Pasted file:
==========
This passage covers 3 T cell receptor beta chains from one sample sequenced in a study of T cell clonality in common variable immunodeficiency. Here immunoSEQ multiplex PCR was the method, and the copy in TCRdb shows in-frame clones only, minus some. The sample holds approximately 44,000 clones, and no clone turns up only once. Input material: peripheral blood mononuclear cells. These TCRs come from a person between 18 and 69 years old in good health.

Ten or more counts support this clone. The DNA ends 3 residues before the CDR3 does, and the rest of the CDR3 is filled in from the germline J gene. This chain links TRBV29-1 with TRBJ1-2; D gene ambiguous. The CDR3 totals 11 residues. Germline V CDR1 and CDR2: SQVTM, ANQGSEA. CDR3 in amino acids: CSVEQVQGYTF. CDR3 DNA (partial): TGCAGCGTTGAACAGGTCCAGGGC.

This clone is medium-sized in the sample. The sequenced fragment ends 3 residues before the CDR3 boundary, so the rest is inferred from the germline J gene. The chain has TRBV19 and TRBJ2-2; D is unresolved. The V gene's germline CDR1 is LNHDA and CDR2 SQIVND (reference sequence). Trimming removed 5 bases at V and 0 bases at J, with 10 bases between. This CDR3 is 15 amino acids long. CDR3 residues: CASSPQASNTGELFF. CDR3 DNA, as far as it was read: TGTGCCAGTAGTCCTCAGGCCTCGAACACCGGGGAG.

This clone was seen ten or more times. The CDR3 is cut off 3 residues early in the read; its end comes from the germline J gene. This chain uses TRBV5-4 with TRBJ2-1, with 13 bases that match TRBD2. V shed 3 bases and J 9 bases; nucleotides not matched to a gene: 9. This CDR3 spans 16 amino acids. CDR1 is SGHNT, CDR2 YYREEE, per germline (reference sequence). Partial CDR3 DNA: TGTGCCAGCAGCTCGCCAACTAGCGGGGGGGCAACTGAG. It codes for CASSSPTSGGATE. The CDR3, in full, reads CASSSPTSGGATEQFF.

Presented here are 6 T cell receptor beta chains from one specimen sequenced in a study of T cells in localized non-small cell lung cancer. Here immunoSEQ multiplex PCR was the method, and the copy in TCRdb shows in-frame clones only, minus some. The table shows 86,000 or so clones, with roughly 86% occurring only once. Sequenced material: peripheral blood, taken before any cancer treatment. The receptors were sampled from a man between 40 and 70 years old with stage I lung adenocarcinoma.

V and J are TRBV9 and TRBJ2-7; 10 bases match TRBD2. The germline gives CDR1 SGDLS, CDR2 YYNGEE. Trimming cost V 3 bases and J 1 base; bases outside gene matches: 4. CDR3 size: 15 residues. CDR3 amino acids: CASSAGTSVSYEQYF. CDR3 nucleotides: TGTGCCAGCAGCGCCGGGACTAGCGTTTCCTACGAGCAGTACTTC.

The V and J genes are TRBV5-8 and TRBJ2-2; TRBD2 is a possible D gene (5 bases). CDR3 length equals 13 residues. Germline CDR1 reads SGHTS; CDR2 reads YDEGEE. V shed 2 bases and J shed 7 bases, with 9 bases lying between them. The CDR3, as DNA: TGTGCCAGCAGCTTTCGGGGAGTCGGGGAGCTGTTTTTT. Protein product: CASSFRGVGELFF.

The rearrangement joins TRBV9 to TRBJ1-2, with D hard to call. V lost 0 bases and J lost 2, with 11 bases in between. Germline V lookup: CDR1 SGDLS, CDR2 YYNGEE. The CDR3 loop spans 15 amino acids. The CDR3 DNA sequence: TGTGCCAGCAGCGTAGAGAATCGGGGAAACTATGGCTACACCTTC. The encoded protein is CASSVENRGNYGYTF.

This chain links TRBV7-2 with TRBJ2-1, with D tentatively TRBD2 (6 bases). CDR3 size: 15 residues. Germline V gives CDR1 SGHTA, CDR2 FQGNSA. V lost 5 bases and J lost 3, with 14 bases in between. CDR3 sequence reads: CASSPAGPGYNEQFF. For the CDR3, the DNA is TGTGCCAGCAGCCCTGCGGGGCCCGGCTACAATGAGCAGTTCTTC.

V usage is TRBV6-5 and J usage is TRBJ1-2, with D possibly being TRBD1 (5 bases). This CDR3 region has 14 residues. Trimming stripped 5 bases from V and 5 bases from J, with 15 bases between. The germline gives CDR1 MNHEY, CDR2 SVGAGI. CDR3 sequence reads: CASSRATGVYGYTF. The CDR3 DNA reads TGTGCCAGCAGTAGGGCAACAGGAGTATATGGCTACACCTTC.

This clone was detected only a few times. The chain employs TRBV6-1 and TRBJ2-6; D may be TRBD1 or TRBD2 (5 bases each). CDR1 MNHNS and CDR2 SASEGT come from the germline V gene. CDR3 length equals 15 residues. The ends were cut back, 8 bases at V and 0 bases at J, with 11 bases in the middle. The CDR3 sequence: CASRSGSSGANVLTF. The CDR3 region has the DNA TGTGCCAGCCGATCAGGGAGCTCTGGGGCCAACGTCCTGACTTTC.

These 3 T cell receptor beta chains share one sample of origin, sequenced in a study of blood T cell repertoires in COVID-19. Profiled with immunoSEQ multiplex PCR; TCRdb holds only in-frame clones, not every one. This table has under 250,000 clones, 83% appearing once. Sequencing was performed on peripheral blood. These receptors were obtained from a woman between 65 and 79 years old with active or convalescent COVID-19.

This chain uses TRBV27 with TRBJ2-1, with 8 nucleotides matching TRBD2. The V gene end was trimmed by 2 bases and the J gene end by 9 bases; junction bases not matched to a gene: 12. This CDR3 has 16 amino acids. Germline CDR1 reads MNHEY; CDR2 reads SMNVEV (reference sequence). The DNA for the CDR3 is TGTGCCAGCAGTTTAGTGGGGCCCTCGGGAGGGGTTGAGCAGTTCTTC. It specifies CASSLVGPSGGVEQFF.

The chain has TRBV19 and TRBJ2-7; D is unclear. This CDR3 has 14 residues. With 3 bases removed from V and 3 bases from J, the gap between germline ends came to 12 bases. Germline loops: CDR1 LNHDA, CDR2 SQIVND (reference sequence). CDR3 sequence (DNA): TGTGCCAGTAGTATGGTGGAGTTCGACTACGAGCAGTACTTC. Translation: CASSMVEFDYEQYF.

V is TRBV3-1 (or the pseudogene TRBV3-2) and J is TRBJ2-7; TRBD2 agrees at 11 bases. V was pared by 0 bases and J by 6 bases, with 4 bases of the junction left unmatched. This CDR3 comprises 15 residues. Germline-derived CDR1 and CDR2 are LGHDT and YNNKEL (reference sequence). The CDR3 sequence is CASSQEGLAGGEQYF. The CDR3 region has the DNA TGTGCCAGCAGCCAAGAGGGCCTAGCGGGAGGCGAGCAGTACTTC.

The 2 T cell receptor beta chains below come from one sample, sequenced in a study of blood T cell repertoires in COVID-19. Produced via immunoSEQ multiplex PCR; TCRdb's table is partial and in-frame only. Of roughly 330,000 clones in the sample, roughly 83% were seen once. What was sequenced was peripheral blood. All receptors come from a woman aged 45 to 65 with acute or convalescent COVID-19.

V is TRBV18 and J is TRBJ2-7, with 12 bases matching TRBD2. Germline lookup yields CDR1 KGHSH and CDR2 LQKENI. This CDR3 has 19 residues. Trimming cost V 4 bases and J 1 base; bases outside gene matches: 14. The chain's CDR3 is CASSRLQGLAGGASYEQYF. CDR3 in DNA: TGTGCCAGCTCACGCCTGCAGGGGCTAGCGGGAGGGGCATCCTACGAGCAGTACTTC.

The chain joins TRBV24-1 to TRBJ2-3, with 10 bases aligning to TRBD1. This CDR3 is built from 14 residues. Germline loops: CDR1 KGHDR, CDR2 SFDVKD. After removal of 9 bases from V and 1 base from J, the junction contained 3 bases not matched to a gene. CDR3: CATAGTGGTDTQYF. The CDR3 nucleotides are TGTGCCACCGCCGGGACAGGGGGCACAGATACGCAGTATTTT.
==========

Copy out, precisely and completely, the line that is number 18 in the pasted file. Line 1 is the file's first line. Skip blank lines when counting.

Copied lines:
The chain joins TRBV24-1 to TRBJ2-3, with 10 bases aligning to TRBD1. This CDR3 is built from 14 residues. Germline loops: CDR1 KGHDR, CDR2 SFDVKD. After removal of 9 bases from V and 1 base from J, the junction contained 3 bases not matched to a gene. CDR3: CATAGTGGTDTQYF. The CDR3 nucleotides are TGTGCCACCGCCGGGACAGGGGGCACAGATACGCAGTATTTT.